Speculation abounds that Apple is preparing a push into television territory with a display incorporating Apple TV and iTunes. An anonymous source is cited saying that Apple plans to “blow Netflix and all those other guys away”. The former Apple executive said: “You’ll go into an Apple retail store and be able to walk out with a TV”. The distinction between a computer display and television screen is diminishing by the day. The operating system that supports it will be critical in defining the connected device ecosystem.

The source suggested that Apple will partner with a major consumer electronics supplier to produce the displays. The unnamed individual was talking to the DailyTech web site, which remained somewhat sceptical about the prospect, expressing incredulity that another manufacturer would be willing to allow Apple to cut into sales of its own branded products. To which the source responded: “If you have to be competing with somebody, you want to be competing with yourself.”

Rumours of an Apple TV have been around for years and some analysts have repeatedly forecast such developments. Some see the recently announced Apple iCloud service as support for such a proposition.

“Apple’s iCloud service for media storage makes it easier to own multiple devices and share content among them,” wrote Piper Jaffray analyst Gene Munster, a longstanding supporter of the view that Apple has its eye on the television market. “At first the only media iCloud will store is music and pictures, but we believe Apple may add movies and TV shows purchased or rented in iTunes to the iCloud service, which could be viewed on a TV.”

Initially that is likely to be through the Apple TV device, but he writes: “The final step would be bringing the Apple TV software and the App Store to an Apple Television,” he said. “Apple’s expertise in software and apps would be a strong differentiator for the company in the television market.”

Piper Jaffray estimates that an Apple TV could add $2.5 billion to revenues for Apple in 2012, approaching $4 billion in 2013 and $6 billion in 2014, based on achieving just a 3% share of the connected television market.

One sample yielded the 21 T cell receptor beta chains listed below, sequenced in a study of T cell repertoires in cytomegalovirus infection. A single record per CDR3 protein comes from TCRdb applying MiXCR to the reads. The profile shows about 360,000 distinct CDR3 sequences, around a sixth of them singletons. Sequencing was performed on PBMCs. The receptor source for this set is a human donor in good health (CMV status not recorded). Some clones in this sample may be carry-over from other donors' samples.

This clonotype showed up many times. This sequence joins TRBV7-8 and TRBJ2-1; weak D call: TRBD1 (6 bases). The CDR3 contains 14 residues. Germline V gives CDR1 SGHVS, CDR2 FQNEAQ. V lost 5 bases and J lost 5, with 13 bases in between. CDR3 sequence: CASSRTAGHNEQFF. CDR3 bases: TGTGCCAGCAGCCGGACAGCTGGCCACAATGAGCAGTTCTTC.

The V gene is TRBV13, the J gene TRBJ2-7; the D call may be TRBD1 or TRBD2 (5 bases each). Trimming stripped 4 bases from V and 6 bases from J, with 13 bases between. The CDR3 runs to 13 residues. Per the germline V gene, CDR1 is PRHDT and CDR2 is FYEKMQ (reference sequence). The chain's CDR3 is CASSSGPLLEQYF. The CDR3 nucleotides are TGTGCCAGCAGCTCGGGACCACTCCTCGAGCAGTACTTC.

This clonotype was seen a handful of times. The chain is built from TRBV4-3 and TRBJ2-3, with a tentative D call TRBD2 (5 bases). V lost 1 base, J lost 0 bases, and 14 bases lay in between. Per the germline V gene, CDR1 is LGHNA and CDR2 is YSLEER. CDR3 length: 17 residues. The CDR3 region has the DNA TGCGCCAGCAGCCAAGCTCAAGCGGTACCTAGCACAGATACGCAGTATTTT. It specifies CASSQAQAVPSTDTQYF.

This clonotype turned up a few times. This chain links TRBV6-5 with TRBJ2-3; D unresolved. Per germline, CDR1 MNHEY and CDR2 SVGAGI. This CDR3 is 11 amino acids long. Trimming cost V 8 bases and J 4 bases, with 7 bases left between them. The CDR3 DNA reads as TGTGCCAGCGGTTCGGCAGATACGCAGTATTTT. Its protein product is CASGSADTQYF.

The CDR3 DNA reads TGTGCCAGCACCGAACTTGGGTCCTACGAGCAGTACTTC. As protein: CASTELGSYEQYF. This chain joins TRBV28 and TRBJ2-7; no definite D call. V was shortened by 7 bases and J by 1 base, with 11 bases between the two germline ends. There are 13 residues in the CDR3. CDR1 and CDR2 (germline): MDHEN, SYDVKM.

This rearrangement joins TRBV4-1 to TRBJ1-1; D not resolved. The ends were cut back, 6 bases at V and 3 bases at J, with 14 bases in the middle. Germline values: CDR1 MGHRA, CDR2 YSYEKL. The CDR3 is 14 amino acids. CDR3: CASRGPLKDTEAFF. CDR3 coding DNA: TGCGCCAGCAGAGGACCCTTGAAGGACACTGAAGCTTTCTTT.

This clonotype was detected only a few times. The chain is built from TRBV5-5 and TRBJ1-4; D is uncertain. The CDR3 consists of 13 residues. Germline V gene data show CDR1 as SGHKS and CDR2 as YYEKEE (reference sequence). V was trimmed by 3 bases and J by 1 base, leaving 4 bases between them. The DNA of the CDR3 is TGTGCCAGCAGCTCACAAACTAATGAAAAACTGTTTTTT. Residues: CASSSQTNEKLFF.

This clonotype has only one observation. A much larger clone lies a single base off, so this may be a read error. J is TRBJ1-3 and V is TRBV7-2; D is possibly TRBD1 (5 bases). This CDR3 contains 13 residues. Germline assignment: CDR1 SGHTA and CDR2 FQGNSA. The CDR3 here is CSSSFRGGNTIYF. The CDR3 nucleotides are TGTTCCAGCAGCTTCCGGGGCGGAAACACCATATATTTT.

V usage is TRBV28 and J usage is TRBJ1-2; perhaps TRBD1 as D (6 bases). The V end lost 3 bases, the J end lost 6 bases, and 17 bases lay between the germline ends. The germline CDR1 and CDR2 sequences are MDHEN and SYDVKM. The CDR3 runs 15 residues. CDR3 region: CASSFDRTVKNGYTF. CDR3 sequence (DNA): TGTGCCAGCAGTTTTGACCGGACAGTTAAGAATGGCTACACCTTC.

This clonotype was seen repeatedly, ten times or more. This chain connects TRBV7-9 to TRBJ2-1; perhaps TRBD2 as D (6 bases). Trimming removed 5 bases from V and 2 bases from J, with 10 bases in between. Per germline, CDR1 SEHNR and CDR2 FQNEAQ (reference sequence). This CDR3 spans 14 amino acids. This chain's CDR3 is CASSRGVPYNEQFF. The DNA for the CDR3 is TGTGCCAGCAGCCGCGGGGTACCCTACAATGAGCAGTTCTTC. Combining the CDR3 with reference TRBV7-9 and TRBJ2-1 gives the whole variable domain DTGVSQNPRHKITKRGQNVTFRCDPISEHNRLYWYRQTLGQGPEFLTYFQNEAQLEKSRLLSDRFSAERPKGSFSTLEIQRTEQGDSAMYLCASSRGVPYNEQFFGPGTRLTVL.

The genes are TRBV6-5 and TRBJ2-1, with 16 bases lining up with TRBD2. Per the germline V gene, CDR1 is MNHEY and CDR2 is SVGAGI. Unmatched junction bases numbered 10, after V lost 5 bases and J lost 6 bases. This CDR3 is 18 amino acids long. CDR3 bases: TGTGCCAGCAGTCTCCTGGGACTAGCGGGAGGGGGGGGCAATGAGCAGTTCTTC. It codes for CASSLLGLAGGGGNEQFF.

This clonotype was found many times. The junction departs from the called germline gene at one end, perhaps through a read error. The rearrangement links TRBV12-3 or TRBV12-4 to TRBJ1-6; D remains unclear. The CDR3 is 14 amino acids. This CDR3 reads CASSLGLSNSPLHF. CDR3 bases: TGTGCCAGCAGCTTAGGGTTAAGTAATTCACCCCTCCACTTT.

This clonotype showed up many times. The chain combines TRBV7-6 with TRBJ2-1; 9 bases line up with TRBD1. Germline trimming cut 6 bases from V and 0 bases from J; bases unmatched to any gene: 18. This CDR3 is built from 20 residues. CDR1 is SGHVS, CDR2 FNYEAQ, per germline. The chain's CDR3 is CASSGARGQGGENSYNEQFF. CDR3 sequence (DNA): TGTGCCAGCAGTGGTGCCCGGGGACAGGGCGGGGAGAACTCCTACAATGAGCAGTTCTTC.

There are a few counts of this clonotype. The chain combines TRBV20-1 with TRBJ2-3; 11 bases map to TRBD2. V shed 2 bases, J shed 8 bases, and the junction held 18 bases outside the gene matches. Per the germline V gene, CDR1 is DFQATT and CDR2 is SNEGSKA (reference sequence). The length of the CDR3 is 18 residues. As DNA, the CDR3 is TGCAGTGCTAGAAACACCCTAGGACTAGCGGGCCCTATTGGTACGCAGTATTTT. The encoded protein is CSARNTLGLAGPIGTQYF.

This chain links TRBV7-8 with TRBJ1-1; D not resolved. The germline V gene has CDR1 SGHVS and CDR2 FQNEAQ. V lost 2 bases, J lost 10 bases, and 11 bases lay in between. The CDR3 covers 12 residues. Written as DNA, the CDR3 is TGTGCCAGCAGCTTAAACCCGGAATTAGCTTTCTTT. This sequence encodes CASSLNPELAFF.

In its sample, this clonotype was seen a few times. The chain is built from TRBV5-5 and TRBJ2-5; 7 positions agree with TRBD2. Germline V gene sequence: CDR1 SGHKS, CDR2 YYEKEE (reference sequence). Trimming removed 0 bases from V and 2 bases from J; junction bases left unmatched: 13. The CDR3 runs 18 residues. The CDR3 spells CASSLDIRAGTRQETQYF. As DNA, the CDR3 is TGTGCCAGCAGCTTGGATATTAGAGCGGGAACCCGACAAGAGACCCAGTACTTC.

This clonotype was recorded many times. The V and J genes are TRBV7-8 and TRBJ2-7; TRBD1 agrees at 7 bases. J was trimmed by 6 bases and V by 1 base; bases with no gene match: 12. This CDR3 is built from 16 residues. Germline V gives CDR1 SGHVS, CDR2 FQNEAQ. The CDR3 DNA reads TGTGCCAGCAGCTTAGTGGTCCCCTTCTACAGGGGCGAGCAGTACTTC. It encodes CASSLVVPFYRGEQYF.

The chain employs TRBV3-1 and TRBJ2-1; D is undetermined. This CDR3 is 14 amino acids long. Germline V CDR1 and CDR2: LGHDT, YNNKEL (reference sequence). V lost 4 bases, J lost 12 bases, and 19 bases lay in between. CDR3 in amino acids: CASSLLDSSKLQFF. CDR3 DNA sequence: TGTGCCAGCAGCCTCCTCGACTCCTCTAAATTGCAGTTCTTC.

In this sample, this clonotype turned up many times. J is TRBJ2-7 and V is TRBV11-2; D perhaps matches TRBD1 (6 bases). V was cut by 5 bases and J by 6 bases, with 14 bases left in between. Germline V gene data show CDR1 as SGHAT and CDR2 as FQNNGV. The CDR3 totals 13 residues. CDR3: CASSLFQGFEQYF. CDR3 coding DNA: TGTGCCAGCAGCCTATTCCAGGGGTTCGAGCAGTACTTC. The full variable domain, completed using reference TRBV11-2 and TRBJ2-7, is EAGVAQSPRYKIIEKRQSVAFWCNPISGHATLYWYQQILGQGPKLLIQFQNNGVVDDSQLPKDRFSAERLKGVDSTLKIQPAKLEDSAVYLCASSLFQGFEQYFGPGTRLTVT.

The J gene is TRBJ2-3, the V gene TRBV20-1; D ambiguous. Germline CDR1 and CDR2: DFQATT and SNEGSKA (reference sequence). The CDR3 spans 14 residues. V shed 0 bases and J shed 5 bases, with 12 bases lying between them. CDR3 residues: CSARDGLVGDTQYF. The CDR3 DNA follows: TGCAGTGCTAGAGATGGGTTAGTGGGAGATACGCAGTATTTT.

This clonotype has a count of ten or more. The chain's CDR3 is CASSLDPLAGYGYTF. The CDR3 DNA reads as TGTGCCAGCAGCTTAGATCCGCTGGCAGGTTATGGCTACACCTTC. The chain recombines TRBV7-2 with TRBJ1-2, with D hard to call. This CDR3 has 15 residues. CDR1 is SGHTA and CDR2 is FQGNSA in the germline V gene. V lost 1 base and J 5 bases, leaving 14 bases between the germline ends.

Any real news of television and video services was notably absent in the recent Apple iCloud announcement, but it would be a logical next step.

A challenge remains securing the support of the major studios, which are currently pinning their hopes on UltraViolet, an ambitious plan to enable consumers to license media across up to six members of a household account, across multiple devices.

Meanwhile we can expect the re-launch of Google TV in the United States later in the summer, although it is not likely to reach Europe until 2012.

Google has acquired Sage TV, a company that provides media centre and digital video recording software, for Microsoft Windows, Apple Mac and Linux platforms. This prompted speculation that Google might be considering adding digital video recording capabilities to its Google TV platform.

After initially launching with Sony and Logitech, Google is now also working with Samsung and Vizio as partners. Google hopes that television device and display manufacturers will adopt the open Android platform in much the same way as it has already transformed the mobile handset market. Indeed, the main significance of Google TV may be in providing an operating system for large screens, much as Android has opened up the market for smartphones and tablets.

As previously noted by informitv, it may also be wrong to think about Apple selling a traditional television receiver, but a large screen that supports the
Apple iOS operating system is another matter. The large living room screen will become just another screen, and traditional television will be just another source.